J: In one way it may have done but it's not bad … It's certainly put us in good stead for learning how to act.
THEY WENT TO Fat Noodle, The Star.
THEY ATE Salt and pepper tofu; fat pho noodles with beef broth and thinly sliced Angus sirloin; roasted duck egg noodle in chicken broth.
THEY DRANK Green tea.
JAMES WORE Pringle of Scotland top, Diesel jeans and adidas shoes.
OLIVER WORE Pretty Green T-shirt, Simpson jeans and adidas shoes.
Read more: THEAGE.COM
Monday, 28 November 2011
If you're planning on heading down to Harrods in London
for the Harry Potter event on December 1st, there is some
exciting news! Mark Williams will be joining the already
confirmed Harry Potter stars: James and Oliver Phelps,
Jessie Cave and Warwick Davis! More details here .
Sunday, 27 November 2011
Saturday, 26 November 2011
The FLSH (Faculty of Arts and Humanities from Lille)
have uploaded an article about Mark & Evanna's meeting.
& TAH DAH : I'm in it. (You can see the photo above).
There is also Jessica Nollet, from the Potter Club from
North of France (where I am) who uploaded some pictures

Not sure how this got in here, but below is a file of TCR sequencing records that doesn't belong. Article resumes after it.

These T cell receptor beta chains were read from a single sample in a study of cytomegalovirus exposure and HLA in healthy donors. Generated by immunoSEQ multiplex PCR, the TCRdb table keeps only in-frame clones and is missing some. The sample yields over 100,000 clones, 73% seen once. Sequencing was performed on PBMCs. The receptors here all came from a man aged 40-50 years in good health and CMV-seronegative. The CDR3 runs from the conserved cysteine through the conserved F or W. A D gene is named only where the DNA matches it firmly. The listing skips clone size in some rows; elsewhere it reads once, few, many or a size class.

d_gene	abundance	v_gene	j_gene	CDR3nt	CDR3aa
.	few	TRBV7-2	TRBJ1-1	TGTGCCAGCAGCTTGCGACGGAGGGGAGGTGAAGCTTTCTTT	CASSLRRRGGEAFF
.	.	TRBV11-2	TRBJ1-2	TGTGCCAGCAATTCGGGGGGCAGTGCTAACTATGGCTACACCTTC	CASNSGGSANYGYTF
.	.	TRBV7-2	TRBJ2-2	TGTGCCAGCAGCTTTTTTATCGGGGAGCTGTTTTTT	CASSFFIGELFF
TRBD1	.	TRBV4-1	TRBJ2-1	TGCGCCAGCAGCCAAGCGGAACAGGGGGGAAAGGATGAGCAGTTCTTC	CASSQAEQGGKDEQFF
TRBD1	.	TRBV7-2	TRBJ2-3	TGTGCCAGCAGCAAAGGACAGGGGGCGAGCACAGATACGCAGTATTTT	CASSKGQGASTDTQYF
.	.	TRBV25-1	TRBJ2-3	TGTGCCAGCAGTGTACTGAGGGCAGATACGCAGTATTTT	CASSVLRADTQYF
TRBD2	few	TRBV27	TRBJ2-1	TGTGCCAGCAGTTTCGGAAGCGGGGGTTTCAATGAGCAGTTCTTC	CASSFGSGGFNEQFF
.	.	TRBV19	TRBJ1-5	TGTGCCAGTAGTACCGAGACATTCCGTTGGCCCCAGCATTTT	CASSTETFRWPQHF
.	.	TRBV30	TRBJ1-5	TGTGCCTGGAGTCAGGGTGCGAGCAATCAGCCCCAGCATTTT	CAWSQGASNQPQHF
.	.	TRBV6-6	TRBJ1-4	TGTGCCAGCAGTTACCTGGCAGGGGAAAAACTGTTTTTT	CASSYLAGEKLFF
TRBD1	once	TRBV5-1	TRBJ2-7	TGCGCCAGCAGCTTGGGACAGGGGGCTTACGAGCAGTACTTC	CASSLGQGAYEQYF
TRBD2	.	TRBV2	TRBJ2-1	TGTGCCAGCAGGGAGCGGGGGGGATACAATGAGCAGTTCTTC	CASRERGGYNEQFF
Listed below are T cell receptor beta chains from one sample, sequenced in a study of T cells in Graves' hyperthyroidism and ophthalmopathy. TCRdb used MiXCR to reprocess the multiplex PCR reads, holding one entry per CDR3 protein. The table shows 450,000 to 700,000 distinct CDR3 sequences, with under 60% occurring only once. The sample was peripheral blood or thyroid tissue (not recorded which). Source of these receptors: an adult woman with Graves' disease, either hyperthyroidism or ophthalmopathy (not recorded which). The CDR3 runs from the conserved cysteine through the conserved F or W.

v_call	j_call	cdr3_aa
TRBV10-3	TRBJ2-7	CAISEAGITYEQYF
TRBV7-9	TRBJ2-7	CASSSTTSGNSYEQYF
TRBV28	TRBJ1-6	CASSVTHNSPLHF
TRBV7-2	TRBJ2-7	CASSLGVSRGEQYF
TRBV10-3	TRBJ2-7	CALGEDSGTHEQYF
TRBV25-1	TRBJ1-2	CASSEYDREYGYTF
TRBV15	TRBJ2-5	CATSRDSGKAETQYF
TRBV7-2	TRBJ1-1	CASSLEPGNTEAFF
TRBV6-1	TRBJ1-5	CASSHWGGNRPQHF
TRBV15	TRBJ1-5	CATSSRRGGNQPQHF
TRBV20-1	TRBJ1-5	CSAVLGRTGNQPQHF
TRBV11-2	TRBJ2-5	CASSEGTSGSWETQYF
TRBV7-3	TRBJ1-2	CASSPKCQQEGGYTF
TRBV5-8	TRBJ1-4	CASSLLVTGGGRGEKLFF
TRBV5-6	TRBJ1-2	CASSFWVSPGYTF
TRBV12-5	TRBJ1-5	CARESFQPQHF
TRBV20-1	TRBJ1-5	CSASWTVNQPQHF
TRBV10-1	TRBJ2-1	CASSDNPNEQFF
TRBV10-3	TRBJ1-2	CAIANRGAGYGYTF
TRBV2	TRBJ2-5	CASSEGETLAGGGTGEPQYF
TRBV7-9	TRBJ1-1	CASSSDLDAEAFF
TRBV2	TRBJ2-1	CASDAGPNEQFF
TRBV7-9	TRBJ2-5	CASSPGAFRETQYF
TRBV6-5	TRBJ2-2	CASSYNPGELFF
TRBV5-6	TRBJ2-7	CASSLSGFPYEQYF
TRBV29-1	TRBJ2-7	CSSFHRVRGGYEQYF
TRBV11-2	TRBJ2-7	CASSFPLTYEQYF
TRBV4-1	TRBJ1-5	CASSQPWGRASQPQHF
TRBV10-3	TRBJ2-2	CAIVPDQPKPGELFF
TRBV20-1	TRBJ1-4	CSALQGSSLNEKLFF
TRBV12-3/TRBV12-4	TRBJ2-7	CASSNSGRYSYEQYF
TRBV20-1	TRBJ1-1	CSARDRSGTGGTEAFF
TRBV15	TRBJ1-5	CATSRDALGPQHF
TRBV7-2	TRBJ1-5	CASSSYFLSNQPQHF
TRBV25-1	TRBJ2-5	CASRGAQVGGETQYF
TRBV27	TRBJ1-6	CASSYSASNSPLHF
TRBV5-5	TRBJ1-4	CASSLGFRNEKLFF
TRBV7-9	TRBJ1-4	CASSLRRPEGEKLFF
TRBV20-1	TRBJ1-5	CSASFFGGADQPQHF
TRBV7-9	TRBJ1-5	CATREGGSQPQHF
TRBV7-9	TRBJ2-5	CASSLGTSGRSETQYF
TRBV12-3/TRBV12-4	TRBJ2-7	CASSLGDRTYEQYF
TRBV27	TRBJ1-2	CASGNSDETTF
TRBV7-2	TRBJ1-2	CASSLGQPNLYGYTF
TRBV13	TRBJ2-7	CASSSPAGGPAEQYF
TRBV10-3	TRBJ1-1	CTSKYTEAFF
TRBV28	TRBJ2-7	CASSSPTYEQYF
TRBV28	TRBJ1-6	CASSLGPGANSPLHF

where I'm in, you can see it below. Thanx both of you x
And a picture of me at about 5 a.m waiting
in front of The Book Shop.
(Thanx to Mickaël for it)
Wednesday, 23 November 2011
Sunday, 20 November 2011
On 1st December will be a Harry Potter's day in London. Indeed Jessie Cave (Lavender Brown), James and Oliver Phelps (Weasley twins) and WarwickDavis (Filius Flitwick) will be at Harrods from 5.30 pm for a book signing. The Warner Bros UK warns that there will be 300 seats and to be one of the 300 privileged, you will have to be present from 10am to receive a access bracelet at the access door 3. WB said then that "first come first served".